Career with purpose – Career change
American psychologist Abraham Maslow tells us that “If you plan on being anything less than you are capable of being, you will probably be unhappy all the days of your life.” Reference.com notes that workers in America spend as much as one-third of their lives at their jobs, often sacrificing passion for security. However, lately, many have chosen to exit the “safety net” of the corporate world to take the plunge into pursuing or even developing a career with purpose.
Create the Stepping Stones for Change
“Taking the plunge” into a career change or starting a business implies doing it quickly and spontaneously, but it doesn’t have to be that way. In fact, unless there are mitigating factors, such as your current work negatively impacting your health or your personal relationships, it’s likely best to avoid a sudden career abort. Rather, take a realistic look at what you want to do, where you want to be in a few years, and then take measures on what you need to do to make that happen.
For example, if you want to switch professions to pursue one that pays less, you may need to downsize your expenses. Can you move to a smaller apartment, or sell your current home and buy a smaller one? Review your monthly subscriptions – from streaming video and television services to convenient meal delivery services – and be firm about what is a “must-have” and “nice-to-have.” If you’ve shunned preparing meals at home for dining out, it’s time to hone your cooking skills and scan the weekly sales ads at your grocery store. Move some of what you’re saving with your reduced expenses into your savings account; you’ll feel more comfortable knowing that nest is there and growing.
Cutting expenses is also prudent if your plan involves releasing the budding entrepreneur that’s been locked inside you. FinMasters points out that there are steps you can take to get your new business rolling while you are still working at your current job, such as developing your business plan, creating and registering your business name, and selecting your business structure. The type of structure you select is important and should be carefully researched. For example, the Internal Revenue Service has very strict rules on nonprofit formation and operations. For private businesses, you’ll want to consider your tax and personal liability, and whether you’ll have business partners.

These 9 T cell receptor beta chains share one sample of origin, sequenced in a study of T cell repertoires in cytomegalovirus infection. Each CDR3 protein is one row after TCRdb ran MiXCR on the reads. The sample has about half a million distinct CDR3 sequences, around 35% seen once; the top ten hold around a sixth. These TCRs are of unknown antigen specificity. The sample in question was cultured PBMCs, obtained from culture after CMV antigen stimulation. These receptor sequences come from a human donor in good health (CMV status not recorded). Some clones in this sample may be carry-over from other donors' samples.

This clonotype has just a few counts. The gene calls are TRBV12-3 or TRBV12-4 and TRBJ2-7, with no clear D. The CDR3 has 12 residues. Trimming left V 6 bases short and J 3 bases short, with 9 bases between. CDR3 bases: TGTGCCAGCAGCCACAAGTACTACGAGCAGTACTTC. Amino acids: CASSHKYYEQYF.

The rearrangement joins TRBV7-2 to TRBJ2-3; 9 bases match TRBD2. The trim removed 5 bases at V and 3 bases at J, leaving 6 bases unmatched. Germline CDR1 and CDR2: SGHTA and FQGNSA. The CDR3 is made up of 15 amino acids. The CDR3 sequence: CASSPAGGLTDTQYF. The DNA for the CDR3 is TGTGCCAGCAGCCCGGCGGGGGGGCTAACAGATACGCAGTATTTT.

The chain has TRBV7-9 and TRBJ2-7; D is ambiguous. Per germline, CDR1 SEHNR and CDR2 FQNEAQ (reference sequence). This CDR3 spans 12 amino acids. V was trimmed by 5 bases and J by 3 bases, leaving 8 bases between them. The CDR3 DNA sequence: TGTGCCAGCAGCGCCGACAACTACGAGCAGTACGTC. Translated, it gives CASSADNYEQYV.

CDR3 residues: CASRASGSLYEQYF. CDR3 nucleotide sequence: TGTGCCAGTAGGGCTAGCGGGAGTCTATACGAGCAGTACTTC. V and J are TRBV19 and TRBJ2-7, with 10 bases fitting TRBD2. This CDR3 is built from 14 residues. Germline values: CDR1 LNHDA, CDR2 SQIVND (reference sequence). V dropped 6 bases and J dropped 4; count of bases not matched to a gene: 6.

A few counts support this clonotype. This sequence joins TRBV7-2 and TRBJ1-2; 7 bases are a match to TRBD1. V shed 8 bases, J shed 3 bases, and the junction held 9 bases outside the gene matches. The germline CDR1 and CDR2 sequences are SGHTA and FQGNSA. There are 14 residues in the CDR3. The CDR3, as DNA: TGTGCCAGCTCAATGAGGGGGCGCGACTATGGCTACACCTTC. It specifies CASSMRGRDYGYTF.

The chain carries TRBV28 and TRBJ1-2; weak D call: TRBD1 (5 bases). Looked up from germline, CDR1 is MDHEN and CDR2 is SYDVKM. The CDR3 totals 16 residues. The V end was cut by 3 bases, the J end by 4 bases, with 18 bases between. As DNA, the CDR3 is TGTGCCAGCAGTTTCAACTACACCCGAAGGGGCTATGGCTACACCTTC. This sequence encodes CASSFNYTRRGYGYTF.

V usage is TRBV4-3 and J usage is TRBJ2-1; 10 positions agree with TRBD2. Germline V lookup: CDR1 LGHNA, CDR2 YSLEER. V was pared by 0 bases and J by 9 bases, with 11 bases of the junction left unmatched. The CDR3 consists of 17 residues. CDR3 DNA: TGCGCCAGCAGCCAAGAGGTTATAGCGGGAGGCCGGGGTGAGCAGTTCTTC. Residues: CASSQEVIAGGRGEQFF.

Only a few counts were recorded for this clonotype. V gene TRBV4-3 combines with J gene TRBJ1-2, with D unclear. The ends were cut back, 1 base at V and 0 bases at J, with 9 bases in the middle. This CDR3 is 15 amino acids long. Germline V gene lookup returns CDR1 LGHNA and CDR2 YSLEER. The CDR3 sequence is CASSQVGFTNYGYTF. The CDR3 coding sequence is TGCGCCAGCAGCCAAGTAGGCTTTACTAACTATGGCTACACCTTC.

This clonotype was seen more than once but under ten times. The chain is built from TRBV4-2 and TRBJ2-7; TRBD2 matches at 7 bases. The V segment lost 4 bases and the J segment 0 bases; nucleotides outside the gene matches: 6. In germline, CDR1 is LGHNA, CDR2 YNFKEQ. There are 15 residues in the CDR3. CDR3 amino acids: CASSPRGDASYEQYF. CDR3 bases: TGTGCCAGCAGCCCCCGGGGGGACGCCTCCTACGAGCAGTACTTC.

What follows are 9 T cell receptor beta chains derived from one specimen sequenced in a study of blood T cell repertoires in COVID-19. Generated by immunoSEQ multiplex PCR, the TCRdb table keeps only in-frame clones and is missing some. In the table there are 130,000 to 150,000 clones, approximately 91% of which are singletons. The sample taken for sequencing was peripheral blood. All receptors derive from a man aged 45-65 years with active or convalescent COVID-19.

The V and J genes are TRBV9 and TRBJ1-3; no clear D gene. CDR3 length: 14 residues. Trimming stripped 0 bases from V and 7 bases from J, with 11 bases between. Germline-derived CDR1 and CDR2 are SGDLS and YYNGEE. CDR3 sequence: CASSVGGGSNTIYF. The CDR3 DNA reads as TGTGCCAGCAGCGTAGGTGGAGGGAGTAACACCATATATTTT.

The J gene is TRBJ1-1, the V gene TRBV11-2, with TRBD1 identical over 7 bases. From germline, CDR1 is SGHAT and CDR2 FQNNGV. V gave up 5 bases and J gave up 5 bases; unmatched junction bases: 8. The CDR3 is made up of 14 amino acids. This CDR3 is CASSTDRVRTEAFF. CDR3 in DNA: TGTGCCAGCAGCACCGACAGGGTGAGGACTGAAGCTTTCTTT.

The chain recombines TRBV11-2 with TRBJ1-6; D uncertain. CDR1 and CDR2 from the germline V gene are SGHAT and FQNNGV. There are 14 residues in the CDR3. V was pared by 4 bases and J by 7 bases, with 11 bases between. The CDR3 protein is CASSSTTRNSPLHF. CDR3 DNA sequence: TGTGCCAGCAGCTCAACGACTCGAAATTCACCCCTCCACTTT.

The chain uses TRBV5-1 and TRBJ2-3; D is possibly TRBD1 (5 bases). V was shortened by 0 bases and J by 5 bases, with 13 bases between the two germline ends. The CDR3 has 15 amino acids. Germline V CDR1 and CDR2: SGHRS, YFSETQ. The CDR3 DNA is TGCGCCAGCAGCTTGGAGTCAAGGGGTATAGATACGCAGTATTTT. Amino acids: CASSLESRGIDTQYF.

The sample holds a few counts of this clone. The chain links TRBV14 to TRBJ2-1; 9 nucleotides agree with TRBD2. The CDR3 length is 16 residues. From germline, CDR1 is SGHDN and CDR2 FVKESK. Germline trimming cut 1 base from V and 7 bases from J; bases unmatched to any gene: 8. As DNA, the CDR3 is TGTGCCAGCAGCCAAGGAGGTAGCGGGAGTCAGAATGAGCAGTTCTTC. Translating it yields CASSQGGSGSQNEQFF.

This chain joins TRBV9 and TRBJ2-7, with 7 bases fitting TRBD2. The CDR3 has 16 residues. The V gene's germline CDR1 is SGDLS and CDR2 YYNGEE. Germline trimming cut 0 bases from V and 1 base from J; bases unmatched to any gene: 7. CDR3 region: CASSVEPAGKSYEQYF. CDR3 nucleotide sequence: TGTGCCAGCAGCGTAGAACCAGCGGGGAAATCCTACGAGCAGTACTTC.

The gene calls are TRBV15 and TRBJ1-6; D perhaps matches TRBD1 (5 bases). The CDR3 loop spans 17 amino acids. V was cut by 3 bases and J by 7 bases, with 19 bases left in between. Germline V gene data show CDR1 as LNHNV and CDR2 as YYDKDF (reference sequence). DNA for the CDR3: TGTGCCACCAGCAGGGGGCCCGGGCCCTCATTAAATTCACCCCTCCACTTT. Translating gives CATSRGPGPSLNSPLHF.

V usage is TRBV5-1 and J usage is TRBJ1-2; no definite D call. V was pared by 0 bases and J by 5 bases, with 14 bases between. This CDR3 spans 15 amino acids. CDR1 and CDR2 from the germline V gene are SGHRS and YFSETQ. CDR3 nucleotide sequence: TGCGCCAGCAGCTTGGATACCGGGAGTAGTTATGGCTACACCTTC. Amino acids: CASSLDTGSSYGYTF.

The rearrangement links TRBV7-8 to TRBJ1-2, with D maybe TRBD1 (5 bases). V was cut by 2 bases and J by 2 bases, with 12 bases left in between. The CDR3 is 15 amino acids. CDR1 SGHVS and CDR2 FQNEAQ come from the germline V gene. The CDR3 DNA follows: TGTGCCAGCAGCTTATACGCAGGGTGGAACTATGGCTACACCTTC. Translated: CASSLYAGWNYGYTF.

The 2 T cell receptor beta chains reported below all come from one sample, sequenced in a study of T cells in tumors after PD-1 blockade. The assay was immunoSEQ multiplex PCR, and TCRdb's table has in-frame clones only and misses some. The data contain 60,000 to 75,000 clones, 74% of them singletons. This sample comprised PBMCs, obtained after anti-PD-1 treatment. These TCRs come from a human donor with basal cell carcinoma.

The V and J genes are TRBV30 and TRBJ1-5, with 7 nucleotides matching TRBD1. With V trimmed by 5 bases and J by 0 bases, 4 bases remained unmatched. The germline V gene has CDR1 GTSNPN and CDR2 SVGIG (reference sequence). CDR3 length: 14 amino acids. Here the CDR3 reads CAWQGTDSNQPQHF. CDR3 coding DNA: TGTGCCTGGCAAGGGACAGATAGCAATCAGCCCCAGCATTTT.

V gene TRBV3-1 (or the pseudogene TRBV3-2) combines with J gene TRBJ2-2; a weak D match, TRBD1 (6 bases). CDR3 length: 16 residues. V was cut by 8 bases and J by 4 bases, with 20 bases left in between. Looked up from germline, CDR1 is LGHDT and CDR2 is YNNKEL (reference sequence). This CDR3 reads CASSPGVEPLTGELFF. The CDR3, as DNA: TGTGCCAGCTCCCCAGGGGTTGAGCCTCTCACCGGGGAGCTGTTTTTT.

Once you decide on the structure that’s right for you, you’ll need to research the business formation rules in your state or hire an attorney; or, you can take advantage of one of the online formation services that can help in creating an LLC at an affordable cost, including filing your state’s required paperwork.
Examining your professional qualifications is important whether you’re changing professions or starting a new business. If you are entering the legal field, for example, enroll in online courses for paralegal certification, or to become a court reporter. If you are the detail-oriented type and want to be a project manager at a large consulting company, project management courses will add credentials to your already existing instincts and skills. And, the hopeful business owner will never go wrong by pursuing an MBA or even basic business management courses.
From there, it’s also important that you maximize efficiency. For instance, if you’re having trouble maintaining records or collecting payment from customers, use a free invoice maker. Such a tool allows you to use a wide range of templates to customize invoices with your logo and other business-specific graphics, which in turn helps your branding efforts. And if you’re working from home but having trouble maintaining concentration, set aside an office area and work to keep your personal and professional lives separate.
Growth requires room
It’s tough to leave a comfortable space for the unknown, even if you believe in its potential and promise. Giving yourself as much time as possible to prepare for your plunge into your passion can help remove the doubt, while still leaving enough mystery for you to unravel on your new adventure. Remember, Maslow also said, “You will either step forward into growth, or you will step backward into safety.”
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Tags: Career with purpose, Career change